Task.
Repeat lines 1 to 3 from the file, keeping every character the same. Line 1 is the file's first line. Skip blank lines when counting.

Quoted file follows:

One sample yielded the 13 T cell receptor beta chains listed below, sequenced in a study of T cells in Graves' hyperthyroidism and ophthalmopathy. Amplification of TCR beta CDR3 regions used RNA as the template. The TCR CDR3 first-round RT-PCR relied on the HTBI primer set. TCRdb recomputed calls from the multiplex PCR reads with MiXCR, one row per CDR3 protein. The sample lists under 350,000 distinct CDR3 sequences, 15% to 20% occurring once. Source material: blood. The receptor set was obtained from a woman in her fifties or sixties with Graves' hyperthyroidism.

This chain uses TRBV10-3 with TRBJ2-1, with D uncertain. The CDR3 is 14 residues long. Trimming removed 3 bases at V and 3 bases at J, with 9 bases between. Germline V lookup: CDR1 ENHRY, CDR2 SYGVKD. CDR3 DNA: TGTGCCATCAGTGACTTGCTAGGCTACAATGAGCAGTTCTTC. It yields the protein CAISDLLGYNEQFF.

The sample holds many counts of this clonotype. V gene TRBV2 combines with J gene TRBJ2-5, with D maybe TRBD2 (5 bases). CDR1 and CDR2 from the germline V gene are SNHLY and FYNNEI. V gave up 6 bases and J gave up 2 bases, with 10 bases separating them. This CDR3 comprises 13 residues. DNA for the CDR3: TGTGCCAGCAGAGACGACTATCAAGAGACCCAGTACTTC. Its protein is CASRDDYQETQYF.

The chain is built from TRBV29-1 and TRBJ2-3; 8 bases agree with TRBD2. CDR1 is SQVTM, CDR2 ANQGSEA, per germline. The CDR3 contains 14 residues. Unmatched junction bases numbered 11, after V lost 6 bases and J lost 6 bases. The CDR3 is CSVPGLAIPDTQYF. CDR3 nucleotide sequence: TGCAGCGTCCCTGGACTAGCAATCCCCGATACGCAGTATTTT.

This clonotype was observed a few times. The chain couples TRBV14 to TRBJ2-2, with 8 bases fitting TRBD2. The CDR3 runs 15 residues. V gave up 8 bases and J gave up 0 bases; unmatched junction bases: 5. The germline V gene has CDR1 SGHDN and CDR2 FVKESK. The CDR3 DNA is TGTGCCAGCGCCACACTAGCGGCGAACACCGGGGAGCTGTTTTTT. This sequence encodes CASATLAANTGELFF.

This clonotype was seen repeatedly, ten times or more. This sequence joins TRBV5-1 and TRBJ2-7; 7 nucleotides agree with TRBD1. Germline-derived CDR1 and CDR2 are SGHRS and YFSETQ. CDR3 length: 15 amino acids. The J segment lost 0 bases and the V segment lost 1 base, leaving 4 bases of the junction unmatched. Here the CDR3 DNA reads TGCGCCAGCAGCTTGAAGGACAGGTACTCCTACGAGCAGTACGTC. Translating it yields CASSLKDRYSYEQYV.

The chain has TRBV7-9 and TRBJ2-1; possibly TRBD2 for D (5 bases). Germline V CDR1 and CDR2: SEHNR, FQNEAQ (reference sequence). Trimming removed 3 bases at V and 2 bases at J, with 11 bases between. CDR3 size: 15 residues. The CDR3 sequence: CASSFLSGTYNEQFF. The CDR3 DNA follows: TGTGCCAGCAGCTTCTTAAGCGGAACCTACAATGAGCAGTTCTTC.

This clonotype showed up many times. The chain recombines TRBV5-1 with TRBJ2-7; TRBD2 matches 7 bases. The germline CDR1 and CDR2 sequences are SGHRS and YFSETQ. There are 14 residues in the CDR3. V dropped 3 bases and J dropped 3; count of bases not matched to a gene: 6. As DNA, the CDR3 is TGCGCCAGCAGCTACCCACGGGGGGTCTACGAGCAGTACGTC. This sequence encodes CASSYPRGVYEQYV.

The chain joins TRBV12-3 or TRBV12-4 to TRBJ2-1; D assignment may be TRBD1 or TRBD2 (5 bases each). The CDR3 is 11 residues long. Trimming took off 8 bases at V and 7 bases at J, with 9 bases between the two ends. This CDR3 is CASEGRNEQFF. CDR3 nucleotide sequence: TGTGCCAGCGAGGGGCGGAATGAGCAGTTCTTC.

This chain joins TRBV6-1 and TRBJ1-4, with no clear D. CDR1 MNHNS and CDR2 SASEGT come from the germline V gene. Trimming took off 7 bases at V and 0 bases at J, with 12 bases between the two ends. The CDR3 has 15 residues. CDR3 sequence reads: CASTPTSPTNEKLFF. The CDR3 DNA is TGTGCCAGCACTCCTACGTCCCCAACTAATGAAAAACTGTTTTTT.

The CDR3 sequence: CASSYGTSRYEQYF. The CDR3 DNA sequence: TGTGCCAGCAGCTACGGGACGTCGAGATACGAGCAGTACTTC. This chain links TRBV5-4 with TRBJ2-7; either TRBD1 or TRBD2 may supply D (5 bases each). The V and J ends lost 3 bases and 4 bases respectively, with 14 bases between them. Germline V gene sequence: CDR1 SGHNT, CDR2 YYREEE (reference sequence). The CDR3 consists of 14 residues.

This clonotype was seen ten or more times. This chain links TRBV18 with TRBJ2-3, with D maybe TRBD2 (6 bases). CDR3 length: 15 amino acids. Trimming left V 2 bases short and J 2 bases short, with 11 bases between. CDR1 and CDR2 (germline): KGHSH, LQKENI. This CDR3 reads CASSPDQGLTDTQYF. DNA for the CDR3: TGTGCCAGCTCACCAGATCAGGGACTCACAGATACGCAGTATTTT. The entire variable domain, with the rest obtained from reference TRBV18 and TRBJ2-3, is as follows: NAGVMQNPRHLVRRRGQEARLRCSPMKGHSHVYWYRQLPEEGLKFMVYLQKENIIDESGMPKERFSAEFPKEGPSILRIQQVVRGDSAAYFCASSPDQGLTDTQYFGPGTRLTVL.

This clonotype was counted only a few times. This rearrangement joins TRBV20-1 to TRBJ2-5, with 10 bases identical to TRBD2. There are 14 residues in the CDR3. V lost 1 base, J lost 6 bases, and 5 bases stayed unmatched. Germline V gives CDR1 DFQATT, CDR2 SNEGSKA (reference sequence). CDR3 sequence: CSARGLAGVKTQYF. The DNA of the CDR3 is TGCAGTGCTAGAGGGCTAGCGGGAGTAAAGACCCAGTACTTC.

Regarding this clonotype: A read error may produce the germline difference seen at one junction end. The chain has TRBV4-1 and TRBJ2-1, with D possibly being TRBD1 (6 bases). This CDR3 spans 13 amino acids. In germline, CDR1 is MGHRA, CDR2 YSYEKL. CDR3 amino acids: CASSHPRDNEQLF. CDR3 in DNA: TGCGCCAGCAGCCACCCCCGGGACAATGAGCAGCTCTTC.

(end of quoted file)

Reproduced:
One sample yielded the 13 T cell receptor beta chains listed below, sequenced in a study of T cells in Graves' hyperthyroidism and ophthalmopathy. Amplification of TCR beta CDR3 regions used RNA as the template. The TCR CDR3 first-round RT-PCR relied on the HTBI primer set. TCRdb recomputed calls from the multiplex PCR reads with MiXCR, one row per CDR3 protein. The sample lists under 350,000 distinct CDR3 sequences, 15% to 20% occurring once. Source material: blood. The receptor set was obtained from a woman in her fifties or sixties with Graves' hyperthyroidism.

This chain uses TRBV10-3 with TRBJ2-1, with D uncertain. The CDR3 is 14 residues long. Trimming removed 3 bases at V and 3 bases at J, with 9 bases between. Germline V lookup: CDR1 ENHRY, CDR2 SYGVKD. CDR3 DNA: TGTGCCATCAGTGACTTGCTAGGCTACAATGAGCAGTTCTTC. It yields the protein CAISDLLGYNEQFF.

The sample holds many counts of this clonotype. V gene TRBV2 combines with J gene TRBJ2-5, with D maybe TRBD2 (5 bases). CDR1 and CDR2 from the germline V gene are SNHLY and FYNNEI. V gave up 6 bases and J gave up 2 bases, with 10 bases separating them. This CDR3 comprises 13 residues. DNA for the CDR3: TGTGCCAGCAGAGACGACTATCAAGAGACCCAGTACTTC. Its protein is CASRDDYQETQYF.